Elementary Teacher Preparation Policy
The state should ensure that new teachers who can teach elementary grades on an early childhood license possess sufficient content knowledge in all core subjects and know the science of reading instruction. This goal was consistent between 2015 and 2017.
Content Test Requirements: Indiana's early childhood education teachers, who are licensed to teach elementary grades through grade 3, are required to pass the Early Childhood Generalist test. This test requires passing scores on four subtests: reading and English language arts; math; science, health and physical education; and social studies and fine arts.
Scientifically Based Reading Instruction: The Early Childhood Generalist test includes the equivalent of a stand-alone science of reading test and addresses the five components of scientific reading instruction: phonemic awareness, phonics, fluency, vocabulary and comprehension. In addition, early childhood education candidates are required to complete six semester hours of coursework in scientifically based reading instruction.
Informational Texts: Indiana's early childhood educator standards for science-based reading instruction incorporate the instructional shifts in the use of text associated with college- and career-readiness standards and require the following:
Test Requirements http://www.in.nesinc.com/ Indiana Administrative Code 515 IAC 8-1-4.1 IC 20-28-3-5 Content Standards for Educators http://www.doe.in.gov/licensing/repa-teacher-standards
Require early childhood teacher candidates to pass a subject-matter test designed to ensure sufficient content knowledge of all subjects.
Indiana should require all early childhood teacher candidates who teach the elementary grades to pass a content test with separate passing scores for each of the core subject areas. The state is on the right track by administering a test with separately scored subtests in language arts and math, thus making it harder for teachers to pass the overall test if they fail some subject areas. However, we encourage the state to further strengthen its policy and require separate, individual, passing scores for science and social science on its early childhood test. Doing so will help to ensure that every student is taught by a teacher with adequate subject-matter knowledge.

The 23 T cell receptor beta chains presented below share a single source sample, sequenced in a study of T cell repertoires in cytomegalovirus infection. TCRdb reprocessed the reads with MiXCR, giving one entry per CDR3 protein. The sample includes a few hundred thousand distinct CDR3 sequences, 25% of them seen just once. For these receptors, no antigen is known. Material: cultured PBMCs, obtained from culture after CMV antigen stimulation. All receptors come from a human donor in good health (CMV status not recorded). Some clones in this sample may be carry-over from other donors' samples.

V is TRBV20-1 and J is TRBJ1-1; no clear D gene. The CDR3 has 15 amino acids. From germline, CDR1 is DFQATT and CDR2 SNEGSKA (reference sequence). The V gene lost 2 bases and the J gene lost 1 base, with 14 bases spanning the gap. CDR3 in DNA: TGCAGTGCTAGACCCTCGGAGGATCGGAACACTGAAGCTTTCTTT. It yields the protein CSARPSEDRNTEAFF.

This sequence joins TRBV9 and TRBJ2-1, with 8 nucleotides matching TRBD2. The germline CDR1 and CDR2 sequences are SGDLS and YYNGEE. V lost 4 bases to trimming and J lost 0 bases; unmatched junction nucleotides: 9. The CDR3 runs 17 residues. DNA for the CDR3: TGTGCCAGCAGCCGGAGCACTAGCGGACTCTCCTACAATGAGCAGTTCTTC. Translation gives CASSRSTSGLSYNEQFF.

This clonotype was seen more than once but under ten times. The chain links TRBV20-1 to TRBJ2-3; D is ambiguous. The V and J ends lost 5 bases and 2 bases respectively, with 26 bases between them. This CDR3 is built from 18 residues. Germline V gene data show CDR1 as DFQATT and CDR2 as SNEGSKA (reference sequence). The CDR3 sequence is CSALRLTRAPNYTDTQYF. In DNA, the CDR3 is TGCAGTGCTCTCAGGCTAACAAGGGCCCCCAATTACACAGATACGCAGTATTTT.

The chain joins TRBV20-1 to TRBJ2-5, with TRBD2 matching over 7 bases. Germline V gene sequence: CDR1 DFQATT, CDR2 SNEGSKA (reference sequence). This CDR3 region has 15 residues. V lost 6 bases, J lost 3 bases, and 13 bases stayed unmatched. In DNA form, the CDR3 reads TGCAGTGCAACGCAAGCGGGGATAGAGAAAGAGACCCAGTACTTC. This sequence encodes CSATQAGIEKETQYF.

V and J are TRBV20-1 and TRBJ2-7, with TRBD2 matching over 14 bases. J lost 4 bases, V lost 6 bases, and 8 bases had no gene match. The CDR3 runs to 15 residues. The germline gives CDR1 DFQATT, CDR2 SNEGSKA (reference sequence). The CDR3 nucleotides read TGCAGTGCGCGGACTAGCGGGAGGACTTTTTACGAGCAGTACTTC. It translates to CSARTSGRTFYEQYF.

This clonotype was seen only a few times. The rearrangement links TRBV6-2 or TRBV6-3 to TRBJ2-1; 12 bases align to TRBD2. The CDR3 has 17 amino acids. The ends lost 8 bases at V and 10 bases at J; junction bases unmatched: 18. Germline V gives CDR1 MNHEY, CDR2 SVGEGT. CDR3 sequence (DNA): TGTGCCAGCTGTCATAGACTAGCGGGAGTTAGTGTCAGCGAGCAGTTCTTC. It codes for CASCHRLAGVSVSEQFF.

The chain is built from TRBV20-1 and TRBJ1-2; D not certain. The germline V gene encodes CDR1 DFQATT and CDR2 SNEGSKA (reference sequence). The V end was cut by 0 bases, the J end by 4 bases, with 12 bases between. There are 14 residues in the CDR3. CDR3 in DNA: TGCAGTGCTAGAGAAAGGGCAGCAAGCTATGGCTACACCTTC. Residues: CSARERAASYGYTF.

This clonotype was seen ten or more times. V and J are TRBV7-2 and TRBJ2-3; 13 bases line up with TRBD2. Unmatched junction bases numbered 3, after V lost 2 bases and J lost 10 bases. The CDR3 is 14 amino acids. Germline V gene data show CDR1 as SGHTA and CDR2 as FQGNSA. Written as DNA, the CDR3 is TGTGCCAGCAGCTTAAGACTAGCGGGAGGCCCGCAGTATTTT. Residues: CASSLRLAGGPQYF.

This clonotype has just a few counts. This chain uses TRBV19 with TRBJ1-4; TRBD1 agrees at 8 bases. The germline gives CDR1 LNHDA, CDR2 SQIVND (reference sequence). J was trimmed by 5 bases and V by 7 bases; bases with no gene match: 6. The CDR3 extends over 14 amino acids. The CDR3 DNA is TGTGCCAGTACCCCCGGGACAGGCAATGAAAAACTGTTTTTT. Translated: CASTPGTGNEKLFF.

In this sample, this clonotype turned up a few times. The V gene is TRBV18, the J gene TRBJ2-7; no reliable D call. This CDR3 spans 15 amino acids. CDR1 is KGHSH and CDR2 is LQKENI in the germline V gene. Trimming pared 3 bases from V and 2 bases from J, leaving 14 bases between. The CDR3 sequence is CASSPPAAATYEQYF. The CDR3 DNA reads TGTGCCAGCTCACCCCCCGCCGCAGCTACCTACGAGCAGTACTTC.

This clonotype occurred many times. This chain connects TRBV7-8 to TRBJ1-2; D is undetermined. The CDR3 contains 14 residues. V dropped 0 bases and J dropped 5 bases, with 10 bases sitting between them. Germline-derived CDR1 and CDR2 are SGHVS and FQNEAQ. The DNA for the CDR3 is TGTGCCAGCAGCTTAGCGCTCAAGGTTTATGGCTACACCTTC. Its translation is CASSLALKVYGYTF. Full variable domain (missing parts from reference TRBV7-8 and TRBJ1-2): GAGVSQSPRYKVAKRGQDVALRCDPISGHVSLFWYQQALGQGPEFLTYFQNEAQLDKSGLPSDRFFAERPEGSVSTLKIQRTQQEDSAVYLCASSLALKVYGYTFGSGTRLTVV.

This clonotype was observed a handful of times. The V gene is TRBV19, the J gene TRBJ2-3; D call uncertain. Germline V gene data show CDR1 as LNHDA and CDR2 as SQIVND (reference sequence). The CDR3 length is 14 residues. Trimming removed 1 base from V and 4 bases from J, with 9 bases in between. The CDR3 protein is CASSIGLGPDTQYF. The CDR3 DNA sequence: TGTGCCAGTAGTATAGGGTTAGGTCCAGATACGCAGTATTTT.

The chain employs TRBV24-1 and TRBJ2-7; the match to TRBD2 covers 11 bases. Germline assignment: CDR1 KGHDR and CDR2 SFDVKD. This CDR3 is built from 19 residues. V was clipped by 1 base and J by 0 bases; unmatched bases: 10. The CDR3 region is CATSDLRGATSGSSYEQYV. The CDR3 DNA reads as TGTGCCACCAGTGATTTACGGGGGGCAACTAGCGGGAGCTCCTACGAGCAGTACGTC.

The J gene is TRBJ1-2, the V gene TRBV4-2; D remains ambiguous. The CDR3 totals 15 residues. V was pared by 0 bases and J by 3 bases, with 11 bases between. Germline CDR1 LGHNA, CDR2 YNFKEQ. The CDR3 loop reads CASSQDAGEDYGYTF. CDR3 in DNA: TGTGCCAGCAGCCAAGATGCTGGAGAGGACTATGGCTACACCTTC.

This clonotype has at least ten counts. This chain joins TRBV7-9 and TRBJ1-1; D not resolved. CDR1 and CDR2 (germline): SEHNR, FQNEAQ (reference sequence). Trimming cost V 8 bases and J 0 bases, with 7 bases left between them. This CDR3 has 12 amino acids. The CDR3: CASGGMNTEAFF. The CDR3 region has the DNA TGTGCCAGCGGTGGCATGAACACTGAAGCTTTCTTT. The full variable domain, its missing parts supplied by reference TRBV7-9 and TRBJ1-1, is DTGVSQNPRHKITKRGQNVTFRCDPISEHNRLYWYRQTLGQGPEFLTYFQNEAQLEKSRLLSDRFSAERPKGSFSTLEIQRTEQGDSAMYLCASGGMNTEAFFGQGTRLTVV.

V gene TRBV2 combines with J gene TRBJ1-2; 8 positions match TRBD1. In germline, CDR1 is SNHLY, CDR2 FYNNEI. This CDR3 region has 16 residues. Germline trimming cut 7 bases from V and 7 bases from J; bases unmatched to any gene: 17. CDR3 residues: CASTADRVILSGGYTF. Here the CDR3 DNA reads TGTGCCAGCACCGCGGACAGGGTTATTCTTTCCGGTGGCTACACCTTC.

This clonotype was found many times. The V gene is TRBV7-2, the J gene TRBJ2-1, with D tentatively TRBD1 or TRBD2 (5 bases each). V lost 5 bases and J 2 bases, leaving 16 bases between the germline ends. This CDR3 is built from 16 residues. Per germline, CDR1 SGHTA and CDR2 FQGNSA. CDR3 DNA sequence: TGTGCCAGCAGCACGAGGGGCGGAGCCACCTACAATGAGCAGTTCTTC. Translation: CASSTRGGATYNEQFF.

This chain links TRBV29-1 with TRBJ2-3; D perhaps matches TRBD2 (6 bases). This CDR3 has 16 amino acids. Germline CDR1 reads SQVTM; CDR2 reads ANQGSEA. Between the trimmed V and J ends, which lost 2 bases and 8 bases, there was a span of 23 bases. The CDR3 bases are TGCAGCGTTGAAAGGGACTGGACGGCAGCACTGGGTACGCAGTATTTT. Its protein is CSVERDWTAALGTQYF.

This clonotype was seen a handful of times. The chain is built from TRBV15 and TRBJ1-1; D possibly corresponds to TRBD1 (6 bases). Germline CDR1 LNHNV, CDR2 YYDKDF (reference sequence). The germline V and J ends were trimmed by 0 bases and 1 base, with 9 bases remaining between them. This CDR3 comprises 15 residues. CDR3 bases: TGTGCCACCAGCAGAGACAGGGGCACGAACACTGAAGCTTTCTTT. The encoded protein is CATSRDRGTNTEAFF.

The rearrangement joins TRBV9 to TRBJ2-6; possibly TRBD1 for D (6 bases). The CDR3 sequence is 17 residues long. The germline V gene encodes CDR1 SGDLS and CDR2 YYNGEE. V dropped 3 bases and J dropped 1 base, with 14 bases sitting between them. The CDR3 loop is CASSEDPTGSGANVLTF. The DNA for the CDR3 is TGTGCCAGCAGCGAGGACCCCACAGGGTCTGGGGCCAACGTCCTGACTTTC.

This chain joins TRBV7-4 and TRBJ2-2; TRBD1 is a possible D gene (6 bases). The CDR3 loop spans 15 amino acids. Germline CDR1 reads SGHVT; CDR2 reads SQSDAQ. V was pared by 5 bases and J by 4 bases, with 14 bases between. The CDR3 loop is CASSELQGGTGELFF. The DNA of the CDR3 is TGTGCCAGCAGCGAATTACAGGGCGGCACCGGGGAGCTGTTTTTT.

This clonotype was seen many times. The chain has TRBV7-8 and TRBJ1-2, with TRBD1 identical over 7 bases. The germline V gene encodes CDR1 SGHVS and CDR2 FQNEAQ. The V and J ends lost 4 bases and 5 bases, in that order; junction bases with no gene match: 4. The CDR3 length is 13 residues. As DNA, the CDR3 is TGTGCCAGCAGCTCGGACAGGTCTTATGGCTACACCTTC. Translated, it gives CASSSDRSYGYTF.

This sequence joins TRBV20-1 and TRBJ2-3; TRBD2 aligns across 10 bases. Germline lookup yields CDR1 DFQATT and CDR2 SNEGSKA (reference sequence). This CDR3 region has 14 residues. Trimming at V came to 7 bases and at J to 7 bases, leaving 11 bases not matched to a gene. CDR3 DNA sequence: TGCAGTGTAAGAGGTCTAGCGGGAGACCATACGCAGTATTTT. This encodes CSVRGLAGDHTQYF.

Ensure that early childhood teachers are prepared to meet the instructional requirements of college- and career-readiness standards for students.
Incorporate literacy skills as an integral part of every subject.
Indiana's standards are commendable regarding informational texts. To further strengthen its policy, however, the state should expand these standards to include literacy skills and use text to build content knowledge in history/social studies, science, technical subjects and the arts.
Support struggling readers.
Indiana should articulate more specific requirements ensuring that early childhood education teachers are prepared to intervene and support students who are struggling. The early elementary grades are an especially important time to address reading deficiencies before students fall behind.
Indiana cited the state's elementary education pedagogy/developmental standards, specifically Standard 4: Developmentally Appropriate Methodology for Early Education, which states:
2D: Elementary Licensure Deficiencies
Early childhood teachers who teach elementary grades must be ready for the demands of the elementary classroom. Many states have early childhood licenses that include some elementary classroom grades, usually up to grade three. Because teachers with this early childhood license can still teach many elementary grades, they should not be held to a lower bar for subject-matter knowledge than if they held more standard elementary licenses. Given the focus on building students' content knowledge and vocabulary in college- and career-readiness standards, states would put students at risk by not holding all elementary teachers to equivalent standards. That is not to say the license requirements must be identical; there are certainly different focuses in terms of child development and pedagogy. But the idea that content knowledge is only needed by upper-grade elementary teachers is clearly false.
Focus on reading instruction is especially critical for early childhood teachers. Although some states do not ensure that any elementary teachers know the science of how to teach young children to read, in the states where this is a priority, it is inexcusable to hold elementary teachers on an early childhood license to a lower standard. Research is clear that the best defense against reading failure is effective early reading instruction. Therefore, if such licenses are neglecting to meet the needs of the early elementary classroom, of which learning to read is paramount, they are failing to meet one of their most fundamental purposes.